McAllen brothers become brewmasters as STC celebrates unique apprenticeship

Daniel and Joseph Kamel

McALLEN — What started out three years ago as a garage experiment for two beer-loving brothers has now become a first-of-its-kind apprenticeship program built to train professional craft brewers thanks to a partnership between local brewing companies, South Texas College and the Texas Workforce Commission.

That’s what Carlos Margo, associate dean of industry training and economic development for STC, wanted to emphasize and celebrate during a graduation ceremony of sorts for the college’s first two “professional brewers,” Joseph and Daniel Kamel.

“This is not just a certification as a professional brewer, but this is a Department of Labor journeyman credential that they’re receiving because we were able to make this program an apprenticeship program, which is extremely unique for the area,” Margo said.

The program got its start when existing local brewers, 5×5 Brewing Co., approached STC Vice President David C. Plummer to ask if the college — known for its many trade certification programs — had anything related to brewing.

Plummer, ever the optimist, said no, but that STC could create one.

“We know we’re not experts in everything, but if you come and ask us, we’ll find experts,” Plummer said during Wednesday’s ceremony.

“We’ll go out and we’ll find the people that can teach. We can develop the things. We can do that,” he said.

And “do that” STC did, creating a program heavy on the science and chemistry behind brewing.

The program, which is expected to last about a year, took its first two students two years to complete due to the ongoing pandemic.

Despite that, however, the Kamel brothers mastered such classes as malting biochemistry, brewhouse calculations and engineering, specialty malt biochemistry and more. They also completed 2,000 hours of “relevant” apprenticeship hours that enabled them to earn the journeyman title from the Labor Department, Margo said.

The pair, owners of Brewsome Brewery in McAllen where the graduation ceremony took place Wednesday, began their venture into craft beer brewing about three years ago, when their father encouraged the entrepreneurs to take advantage of a growing nationwide trend — small-scale, locally brewed beer.

Daniel, 30, took the suggestion to heart, setting up a small still in his garage. Meanwhile, older brother Joseph, 34, put his MBA to use crunching the numbers for their fledgling business.

When STC announced the start of the program, the pair took advantage of the opportunity to learn more about their new industry.

But even they were surprised by just how rigorous and thorough the fledgling program was.

“It did not prepare me at all for the scientific or the mathematical part of brewing,” Joseph said of the business degree he earned prior to becoming a brewer.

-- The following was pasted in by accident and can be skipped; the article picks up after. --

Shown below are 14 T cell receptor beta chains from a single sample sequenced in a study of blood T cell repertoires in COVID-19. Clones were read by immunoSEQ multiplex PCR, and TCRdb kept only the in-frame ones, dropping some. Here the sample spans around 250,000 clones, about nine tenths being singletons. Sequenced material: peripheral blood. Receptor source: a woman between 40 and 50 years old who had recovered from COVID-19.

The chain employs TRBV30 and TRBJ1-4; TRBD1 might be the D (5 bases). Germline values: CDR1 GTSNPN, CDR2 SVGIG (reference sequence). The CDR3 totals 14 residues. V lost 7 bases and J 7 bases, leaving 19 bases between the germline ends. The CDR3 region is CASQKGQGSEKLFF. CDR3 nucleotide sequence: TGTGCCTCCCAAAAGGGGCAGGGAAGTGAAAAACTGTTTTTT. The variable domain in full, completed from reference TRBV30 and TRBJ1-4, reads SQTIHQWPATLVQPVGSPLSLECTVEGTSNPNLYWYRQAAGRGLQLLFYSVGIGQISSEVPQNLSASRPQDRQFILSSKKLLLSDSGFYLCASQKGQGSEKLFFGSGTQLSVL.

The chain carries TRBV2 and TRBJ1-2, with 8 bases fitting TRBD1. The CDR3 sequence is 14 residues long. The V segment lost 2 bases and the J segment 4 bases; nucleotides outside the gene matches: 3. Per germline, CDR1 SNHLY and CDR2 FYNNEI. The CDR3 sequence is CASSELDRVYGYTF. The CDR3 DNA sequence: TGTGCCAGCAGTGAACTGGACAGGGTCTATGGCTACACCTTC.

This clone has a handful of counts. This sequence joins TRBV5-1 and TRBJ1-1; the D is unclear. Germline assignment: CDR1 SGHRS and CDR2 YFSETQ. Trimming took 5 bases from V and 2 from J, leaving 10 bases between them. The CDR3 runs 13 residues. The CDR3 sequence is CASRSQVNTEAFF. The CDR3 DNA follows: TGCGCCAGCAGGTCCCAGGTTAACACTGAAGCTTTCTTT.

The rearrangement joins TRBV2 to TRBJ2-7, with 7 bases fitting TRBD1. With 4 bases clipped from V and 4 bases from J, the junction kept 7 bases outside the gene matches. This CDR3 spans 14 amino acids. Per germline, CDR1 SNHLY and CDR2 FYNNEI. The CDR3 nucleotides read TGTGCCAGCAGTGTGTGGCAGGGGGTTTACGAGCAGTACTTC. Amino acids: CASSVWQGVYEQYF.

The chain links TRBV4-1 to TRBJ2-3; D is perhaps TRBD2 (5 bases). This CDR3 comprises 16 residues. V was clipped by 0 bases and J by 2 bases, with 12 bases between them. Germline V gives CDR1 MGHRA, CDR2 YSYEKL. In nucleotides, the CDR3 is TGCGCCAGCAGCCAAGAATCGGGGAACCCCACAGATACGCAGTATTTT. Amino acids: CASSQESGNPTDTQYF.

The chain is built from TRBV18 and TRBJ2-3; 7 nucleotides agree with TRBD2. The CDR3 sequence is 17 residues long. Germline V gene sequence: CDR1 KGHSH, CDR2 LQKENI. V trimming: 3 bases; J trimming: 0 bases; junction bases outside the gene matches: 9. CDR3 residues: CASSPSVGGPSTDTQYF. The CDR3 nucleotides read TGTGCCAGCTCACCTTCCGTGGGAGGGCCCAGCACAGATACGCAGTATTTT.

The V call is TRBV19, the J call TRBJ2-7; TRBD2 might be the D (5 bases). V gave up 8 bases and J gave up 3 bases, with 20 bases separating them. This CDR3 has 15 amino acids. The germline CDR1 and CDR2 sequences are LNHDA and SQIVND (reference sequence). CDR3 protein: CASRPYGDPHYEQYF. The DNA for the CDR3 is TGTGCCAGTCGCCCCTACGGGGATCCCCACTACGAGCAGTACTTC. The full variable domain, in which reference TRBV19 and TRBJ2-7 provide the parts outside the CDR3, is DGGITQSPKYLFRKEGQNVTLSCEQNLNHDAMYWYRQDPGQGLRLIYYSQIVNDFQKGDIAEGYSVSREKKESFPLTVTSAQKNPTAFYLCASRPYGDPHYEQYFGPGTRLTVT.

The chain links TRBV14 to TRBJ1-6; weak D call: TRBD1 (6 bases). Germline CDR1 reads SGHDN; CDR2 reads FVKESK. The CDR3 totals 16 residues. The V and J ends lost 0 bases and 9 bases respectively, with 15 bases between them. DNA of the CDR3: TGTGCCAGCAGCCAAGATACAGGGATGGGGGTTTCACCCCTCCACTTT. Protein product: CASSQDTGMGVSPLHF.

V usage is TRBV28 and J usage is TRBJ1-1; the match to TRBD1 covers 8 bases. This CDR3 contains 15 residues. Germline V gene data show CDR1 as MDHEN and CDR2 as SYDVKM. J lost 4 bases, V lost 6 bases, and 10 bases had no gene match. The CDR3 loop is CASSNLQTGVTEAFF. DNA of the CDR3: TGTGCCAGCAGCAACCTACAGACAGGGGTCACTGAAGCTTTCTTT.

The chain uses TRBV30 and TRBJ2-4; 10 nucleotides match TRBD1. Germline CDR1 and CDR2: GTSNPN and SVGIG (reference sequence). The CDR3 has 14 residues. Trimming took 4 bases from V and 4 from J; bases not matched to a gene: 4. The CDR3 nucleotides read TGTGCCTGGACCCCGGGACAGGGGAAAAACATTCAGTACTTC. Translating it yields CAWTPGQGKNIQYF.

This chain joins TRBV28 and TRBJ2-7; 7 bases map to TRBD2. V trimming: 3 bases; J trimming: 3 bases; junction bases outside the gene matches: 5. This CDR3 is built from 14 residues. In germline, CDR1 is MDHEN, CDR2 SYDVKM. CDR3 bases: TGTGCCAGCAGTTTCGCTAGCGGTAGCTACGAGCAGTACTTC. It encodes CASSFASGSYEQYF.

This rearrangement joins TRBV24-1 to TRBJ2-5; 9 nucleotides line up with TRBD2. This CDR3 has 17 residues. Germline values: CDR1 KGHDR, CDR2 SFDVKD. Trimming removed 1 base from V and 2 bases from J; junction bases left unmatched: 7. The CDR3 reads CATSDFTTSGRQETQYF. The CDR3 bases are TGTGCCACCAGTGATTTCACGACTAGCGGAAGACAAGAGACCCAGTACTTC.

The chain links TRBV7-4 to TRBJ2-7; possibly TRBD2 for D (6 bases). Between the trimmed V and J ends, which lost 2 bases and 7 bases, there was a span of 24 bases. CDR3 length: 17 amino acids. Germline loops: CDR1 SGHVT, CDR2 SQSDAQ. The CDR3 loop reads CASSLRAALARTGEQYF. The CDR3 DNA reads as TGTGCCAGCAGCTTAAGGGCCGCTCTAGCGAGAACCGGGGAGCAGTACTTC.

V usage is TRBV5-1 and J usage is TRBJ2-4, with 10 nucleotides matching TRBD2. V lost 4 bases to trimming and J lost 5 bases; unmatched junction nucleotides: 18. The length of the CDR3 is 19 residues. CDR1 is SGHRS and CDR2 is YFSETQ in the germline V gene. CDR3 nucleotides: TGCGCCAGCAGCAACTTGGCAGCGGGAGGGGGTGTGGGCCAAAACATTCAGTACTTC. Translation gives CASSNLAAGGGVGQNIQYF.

“It’s a very intensive program. We never thought, to be honest, that it was going to be so intricate… we had the practical side of it, but you know, the theory behind what’s actually happening in every step of the way, we didn’t have that,” Joseph said.

Two years later, and the brothers have developed nearly three dozen different brews, from citrusy goses, to dark, chocolately stouts — which happen to be Daniel’s and Joseph’s favorites, respectively.

Born in McAllen, but raised in Mexico City, the brothers have also made sure to weave the richness of Mexican and frontera culture into their beers, such as their jalapeño pear saison-style beer, or their “pica fresa” or spicy strawberry sour beer.

Celebrants at Thursday’s graduation ceremony were treated to complimentary glasses of a mango chamoy flavored gose — a sour beer brewed with salt. The brothers christened the variety “Julian’s Jungle Juice” in honor of Labor Commissioner Julian Alvarez III, with the Texas Workforce Commission.

Alvarez, who was on hand to congratulate the brothers, smiled when he learned of the new name for the drink.

And though the Texas Workforce Commission helped provide the bulk of the funding to get the brew apprenticeship off the ground, Alvarez was quick to credit the group effort it took to bring it to fruition.

“What can I say? How exciting it is for us to be just a small part of this victory. Though we’re getting a lot of the credit, I will say the majority of the credit goes to the grant writers, the outside the box thinkers like Dr. Margo and Dr. Plummer,” Alvarez said.

“It’s particularly exciting when we’re able to present and recognize two people from McAllen who are actually completing the program — the first of its kind not only in the state, but in the country,” he said.